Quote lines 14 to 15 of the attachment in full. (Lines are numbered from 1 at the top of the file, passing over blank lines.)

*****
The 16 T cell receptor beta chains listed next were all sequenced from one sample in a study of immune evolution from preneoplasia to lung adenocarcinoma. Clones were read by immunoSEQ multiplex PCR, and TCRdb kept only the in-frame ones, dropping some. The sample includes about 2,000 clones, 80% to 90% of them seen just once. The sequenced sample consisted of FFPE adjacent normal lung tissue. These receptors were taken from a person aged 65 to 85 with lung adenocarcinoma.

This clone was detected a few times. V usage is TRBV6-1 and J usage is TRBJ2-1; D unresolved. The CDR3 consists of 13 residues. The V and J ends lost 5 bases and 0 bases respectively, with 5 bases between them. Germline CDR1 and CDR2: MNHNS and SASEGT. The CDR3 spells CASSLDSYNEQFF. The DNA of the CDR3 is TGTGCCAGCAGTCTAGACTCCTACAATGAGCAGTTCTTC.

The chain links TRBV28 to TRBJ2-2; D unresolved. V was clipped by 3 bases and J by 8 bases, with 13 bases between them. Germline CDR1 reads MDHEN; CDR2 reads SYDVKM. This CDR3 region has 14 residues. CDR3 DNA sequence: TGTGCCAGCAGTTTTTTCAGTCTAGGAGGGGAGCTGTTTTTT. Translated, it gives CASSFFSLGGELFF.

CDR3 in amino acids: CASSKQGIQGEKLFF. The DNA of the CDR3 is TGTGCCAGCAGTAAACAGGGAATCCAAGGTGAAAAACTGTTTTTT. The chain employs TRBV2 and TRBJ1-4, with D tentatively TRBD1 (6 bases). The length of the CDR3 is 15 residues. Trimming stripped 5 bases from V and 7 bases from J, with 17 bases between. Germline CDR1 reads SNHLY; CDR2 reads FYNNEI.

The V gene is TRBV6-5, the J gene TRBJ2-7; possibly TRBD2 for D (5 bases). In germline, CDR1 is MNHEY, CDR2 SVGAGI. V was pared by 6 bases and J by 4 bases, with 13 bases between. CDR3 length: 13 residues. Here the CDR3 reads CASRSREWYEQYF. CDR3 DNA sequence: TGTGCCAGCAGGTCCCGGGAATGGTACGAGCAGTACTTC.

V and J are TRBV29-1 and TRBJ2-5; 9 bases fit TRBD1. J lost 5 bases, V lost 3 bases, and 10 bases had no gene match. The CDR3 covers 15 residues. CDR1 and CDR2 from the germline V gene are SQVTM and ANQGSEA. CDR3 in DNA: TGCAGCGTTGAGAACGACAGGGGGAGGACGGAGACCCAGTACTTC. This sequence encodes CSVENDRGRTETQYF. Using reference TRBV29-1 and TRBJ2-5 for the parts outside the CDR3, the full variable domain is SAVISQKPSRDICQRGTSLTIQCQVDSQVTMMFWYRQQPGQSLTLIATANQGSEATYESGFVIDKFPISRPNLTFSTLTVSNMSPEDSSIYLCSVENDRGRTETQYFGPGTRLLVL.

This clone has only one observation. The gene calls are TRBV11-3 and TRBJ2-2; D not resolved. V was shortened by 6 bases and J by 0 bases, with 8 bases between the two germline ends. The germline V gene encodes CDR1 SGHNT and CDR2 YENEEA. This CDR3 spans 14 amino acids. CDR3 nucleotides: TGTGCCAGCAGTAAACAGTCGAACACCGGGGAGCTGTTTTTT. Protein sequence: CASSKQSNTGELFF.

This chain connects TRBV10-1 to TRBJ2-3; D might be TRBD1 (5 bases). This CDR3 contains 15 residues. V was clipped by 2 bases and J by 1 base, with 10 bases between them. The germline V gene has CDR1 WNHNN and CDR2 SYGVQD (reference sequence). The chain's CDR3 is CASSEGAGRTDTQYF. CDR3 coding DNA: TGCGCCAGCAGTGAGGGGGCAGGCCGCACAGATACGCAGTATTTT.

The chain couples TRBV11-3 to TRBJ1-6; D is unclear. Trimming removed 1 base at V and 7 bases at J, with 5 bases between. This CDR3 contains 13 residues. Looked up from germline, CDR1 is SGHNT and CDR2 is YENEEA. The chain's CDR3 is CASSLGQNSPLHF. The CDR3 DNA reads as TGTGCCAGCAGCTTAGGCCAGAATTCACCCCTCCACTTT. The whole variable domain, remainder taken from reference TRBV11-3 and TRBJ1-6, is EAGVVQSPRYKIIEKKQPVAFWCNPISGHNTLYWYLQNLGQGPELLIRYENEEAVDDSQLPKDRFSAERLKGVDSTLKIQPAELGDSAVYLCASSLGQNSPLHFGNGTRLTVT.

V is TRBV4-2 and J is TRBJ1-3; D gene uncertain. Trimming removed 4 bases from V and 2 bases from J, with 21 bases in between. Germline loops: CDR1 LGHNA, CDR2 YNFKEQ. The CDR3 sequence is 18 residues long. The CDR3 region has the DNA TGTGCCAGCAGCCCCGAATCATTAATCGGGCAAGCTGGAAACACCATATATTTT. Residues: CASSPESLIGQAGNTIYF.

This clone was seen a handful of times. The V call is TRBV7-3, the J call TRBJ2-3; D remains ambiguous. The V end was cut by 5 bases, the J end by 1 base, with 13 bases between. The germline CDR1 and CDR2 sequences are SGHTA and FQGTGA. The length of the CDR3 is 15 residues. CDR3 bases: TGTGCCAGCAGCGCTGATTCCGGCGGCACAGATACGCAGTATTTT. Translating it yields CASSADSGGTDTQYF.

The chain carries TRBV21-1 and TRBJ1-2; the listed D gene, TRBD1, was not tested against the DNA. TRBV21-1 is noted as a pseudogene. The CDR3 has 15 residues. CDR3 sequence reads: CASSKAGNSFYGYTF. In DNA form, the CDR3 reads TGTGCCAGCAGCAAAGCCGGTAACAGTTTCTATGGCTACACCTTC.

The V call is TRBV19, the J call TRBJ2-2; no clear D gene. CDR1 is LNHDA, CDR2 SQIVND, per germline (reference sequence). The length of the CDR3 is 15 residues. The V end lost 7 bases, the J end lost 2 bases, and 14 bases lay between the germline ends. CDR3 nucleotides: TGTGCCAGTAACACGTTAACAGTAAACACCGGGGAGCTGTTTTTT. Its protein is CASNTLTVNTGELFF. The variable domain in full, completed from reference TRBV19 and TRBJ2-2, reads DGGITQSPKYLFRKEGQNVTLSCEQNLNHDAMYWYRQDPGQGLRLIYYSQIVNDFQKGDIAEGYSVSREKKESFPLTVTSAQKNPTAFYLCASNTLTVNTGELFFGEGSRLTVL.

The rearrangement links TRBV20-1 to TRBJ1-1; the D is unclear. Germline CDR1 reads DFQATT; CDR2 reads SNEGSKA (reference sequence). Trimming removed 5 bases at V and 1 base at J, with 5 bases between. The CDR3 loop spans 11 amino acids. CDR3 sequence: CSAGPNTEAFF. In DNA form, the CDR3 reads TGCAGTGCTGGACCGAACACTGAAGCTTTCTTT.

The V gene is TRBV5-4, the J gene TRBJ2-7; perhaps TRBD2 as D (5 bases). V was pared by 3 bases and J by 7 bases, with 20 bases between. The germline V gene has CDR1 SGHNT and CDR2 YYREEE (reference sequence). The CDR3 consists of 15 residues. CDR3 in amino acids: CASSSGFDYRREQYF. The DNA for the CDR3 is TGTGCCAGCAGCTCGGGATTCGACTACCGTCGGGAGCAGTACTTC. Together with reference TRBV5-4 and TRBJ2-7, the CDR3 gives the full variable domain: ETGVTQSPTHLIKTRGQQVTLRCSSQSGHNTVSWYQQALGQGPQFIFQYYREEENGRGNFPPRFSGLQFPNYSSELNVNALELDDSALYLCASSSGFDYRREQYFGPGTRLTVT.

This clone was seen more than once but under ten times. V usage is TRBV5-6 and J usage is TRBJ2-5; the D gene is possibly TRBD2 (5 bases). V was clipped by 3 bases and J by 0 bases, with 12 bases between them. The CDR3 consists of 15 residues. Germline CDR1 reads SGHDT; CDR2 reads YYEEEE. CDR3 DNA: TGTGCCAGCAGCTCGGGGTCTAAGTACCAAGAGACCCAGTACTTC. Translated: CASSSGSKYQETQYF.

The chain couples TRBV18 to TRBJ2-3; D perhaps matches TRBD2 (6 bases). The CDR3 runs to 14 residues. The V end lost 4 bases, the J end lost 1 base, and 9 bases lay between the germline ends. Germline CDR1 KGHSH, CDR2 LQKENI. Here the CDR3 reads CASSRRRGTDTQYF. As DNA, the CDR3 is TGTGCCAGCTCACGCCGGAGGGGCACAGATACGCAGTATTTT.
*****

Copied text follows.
The rearrangement links TRBV20-1 to TRBJ1-1; the D is unclear. Germline CDR1 reads DFQATT; CDR2 reads SNEGSKA (reference sequence). Trimming removed 5 bases at V and 1 base at J, with 5 bases between. The CDR3 loop spans 11 amino acids. CDR3 sequence: CSAGPNTEAFF. In DNA form, the CDR3 reads TGCAGTGCTGGACCGAACACTGAAGCTTTCTTT.

The V gene is TRBV5-4, the J gene TRBJ2-7; perhaps TRBD2 as D (5 bases). V was pared by 3 bases and J by 7 bases, with 20 bases between. The germline V gene has CDR1 SGHNT and CDR2 YYREEE (reference sequence). The CDR3 consists of 15 residues. CDR3 in amino acids: CASSSGFDYRREQYF. The DNA for the CDR3 is TGTGCCAGCAGCTCGGGATTCGACTACCGTCGGGAGCAGTACTTC. Together with reference TRBV5-4 and TRBJ2-7, the CDR3 gives the full variable domain: ETGVTQSPTHLIKTRGQQVTLRCSSQSGHNTVSWYQQALGQGPQFIFQYYREEENGRGNFPPRFSGLQFPNYSSELNVNALELDDSALYLCASSSGFDYRREQYFGPGTRLTVT.